He was there to watch the game, although he did eventually write a solid story about it, and then wrote a better column about the first one. Read the first, and you'll notice that Ryan didn't bother with going downstairs, into Gillette's freezing concrete innards, to pry anodyne quotes from sweaty, exhausted dudes and take some notional temperature of the locker room. Those of us who did do that returned to the press tank—all the stranger for its glowing fluorescence and meticulous climate control after an hour in that lividly freezing basement—to find Ryan sitting with his feet quite literally up on a table, rather theatrically reading the newspaper. Someone cautioned Ryan against working too hard, and he said, loudly, something to the extent that he was getting ready to retire, so his interlocutor could get stuffed. It finally felt like a press room.
On Sunday, Ryan finally made good on that promise and stepped down, graciously and gratefully, as a regular sports columnist at the Globe after those 44 years there. He'll write for the paper periodically, mostly on Sundays; it isn't quite a retirement, and his farewell column wasn't quite a farewell. But it was received, by Ryan's peers at the Globeand elsewhere, as a valedictory. And whatever those 30 or so Sunday columns amount to over the next few years, it was indeed that—an opportunity to say a maybe-premature goodbye to Bob Ryan, and a belated farewell to the job as he did it.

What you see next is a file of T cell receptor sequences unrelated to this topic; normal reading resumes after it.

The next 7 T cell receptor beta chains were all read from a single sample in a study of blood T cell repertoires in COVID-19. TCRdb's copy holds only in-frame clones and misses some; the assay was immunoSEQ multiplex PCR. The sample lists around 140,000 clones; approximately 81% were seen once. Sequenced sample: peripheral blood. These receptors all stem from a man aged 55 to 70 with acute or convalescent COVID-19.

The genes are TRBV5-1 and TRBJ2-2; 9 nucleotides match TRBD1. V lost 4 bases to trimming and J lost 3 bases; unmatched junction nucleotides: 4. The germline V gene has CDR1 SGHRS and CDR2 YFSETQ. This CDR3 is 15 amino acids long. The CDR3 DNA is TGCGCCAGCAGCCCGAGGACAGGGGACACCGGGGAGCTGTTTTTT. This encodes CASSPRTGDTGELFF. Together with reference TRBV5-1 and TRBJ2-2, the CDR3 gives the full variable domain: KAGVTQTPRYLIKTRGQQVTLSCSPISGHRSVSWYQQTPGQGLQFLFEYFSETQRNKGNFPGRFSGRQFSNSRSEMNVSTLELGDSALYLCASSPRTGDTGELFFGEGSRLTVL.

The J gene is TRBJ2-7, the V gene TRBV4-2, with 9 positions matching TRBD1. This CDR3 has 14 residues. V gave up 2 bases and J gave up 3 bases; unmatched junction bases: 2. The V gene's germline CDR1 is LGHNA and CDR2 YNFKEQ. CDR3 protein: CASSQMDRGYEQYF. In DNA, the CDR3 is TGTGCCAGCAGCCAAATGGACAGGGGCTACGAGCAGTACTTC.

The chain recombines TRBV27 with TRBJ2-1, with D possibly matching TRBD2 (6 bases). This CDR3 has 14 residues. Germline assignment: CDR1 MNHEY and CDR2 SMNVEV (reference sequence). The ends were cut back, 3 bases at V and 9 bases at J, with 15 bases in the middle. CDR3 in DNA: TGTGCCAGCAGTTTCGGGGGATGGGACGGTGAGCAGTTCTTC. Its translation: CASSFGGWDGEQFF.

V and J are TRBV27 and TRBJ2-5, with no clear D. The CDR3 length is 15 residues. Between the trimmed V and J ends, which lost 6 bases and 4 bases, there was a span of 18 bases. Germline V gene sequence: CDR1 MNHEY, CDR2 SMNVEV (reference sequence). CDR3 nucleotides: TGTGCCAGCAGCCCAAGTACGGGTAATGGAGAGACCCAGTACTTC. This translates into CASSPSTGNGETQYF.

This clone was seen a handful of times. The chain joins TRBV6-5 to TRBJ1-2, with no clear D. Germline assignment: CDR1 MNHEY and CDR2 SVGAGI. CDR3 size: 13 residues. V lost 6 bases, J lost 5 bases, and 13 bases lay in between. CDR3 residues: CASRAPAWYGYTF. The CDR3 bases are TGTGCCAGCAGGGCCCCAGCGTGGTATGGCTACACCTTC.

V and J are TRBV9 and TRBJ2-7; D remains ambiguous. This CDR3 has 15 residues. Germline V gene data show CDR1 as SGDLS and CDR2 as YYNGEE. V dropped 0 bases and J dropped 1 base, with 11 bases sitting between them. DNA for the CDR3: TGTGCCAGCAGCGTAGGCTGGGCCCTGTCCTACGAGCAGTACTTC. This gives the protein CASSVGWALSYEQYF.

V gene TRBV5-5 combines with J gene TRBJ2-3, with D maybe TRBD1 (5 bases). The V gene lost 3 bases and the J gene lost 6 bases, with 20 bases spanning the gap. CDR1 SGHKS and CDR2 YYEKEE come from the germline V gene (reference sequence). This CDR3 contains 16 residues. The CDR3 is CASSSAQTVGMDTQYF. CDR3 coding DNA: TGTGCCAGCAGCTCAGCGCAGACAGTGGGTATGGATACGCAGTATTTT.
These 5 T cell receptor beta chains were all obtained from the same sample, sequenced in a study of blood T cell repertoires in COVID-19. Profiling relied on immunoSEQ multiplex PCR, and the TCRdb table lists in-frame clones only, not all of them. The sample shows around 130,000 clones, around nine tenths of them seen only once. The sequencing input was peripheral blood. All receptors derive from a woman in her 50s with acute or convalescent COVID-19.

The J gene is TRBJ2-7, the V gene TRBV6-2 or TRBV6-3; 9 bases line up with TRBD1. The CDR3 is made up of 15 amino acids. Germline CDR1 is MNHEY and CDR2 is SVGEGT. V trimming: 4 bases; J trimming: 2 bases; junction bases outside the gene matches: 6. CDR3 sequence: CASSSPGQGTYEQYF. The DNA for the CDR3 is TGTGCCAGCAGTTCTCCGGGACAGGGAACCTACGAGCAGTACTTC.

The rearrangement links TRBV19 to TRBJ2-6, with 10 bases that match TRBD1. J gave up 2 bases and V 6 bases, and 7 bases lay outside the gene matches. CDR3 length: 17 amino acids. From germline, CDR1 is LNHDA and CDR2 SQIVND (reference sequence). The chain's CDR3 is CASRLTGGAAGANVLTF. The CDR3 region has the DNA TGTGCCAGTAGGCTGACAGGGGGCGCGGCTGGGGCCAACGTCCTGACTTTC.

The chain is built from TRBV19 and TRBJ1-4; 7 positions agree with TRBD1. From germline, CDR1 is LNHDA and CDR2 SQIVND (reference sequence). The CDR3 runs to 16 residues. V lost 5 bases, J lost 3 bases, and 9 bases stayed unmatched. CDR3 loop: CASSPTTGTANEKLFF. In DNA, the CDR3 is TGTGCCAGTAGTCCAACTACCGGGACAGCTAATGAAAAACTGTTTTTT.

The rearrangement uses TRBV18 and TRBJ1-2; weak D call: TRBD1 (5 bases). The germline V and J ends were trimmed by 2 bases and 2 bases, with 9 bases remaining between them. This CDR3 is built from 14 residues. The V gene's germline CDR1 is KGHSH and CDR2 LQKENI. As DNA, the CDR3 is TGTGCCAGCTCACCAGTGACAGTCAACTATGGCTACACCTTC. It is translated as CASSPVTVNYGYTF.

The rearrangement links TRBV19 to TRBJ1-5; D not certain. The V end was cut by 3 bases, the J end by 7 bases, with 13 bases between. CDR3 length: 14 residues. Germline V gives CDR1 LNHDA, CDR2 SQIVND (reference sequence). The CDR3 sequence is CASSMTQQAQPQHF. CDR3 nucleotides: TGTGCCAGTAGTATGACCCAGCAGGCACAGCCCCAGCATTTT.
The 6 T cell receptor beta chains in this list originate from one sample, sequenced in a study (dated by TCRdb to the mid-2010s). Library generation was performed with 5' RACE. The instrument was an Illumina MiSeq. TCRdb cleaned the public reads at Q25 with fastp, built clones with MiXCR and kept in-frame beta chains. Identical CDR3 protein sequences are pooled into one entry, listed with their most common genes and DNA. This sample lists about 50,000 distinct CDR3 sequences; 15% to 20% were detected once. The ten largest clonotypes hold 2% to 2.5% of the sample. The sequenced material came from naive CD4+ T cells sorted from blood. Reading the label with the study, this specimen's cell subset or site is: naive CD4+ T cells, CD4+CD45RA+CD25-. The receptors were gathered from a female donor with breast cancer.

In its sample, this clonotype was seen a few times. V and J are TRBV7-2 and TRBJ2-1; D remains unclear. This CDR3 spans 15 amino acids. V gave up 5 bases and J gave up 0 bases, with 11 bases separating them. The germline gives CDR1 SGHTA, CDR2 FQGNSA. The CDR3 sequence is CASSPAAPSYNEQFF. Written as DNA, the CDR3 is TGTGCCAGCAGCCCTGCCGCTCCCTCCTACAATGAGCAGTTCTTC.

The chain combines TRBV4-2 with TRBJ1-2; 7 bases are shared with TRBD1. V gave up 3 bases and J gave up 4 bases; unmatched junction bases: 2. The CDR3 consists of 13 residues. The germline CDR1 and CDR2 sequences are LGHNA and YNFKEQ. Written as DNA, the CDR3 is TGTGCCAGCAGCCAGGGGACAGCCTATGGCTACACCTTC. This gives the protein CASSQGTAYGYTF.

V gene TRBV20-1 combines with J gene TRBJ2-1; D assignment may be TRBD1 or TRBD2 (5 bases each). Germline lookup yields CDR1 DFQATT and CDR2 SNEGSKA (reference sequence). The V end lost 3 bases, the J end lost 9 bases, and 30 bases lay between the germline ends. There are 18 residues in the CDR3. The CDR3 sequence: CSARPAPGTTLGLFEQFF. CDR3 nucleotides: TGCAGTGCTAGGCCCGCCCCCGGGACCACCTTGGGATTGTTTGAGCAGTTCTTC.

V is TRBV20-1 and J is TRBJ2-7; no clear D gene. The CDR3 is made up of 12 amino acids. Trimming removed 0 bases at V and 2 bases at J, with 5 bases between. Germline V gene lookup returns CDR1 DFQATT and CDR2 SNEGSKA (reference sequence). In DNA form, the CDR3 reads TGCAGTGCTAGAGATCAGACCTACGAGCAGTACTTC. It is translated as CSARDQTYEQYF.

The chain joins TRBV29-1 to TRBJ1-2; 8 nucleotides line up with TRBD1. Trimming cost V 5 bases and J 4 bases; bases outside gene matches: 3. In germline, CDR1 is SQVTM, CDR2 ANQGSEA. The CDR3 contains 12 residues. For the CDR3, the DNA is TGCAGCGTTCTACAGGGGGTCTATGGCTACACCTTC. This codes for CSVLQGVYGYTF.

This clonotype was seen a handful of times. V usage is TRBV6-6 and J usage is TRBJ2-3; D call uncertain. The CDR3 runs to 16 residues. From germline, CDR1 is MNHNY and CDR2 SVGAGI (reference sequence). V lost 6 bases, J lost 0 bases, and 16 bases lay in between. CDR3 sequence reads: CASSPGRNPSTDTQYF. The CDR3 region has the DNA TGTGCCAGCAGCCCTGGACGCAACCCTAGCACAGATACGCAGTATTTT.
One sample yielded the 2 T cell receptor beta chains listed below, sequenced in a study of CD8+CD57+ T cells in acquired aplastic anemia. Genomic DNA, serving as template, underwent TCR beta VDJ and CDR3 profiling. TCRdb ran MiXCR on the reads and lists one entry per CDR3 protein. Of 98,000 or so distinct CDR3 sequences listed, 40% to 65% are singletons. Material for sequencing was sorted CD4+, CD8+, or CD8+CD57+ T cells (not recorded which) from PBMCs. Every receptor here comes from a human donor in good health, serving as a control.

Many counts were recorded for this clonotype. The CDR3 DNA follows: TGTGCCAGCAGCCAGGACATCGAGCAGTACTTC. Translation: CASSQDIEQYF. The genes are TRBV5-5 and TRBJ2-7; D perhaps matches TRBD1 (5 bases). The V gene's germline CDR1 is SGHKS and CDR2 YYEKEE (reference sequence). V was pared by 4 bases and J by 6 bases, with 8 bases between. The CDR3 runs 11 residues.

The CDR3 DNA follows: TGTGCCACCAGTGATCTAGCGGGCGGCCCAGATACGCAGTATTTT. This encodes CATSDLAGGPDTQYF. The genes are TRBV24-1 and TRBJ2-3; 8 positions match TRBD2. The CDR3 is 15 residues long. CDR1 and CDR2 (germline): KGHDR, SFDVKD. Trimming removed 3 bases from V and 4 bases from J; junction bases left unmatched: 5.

I should admit, here, that I have no idea what it's like to be a kid right now. I am sure that there are overstated emotions and many, many misapprehensions about the importance of a specific middle school-y thing, because those are constants. But I'll assume that, among young sports fans who recognize more quickly than their peers that they will not make a living as professional athletes, there is still some segment of the population who aspires to write about sports or otherwise find some sort of way to stay immersed and consumed by the thing that matters most to them, even if they are incapable of hitting or jumping or tackling or skating well enough to actually make money doing it. They'll find writers they like, and they'll read them and absorb their perspectives and probably write like them and agree with them sometimes and eventually realize that it is okay to disagree with them.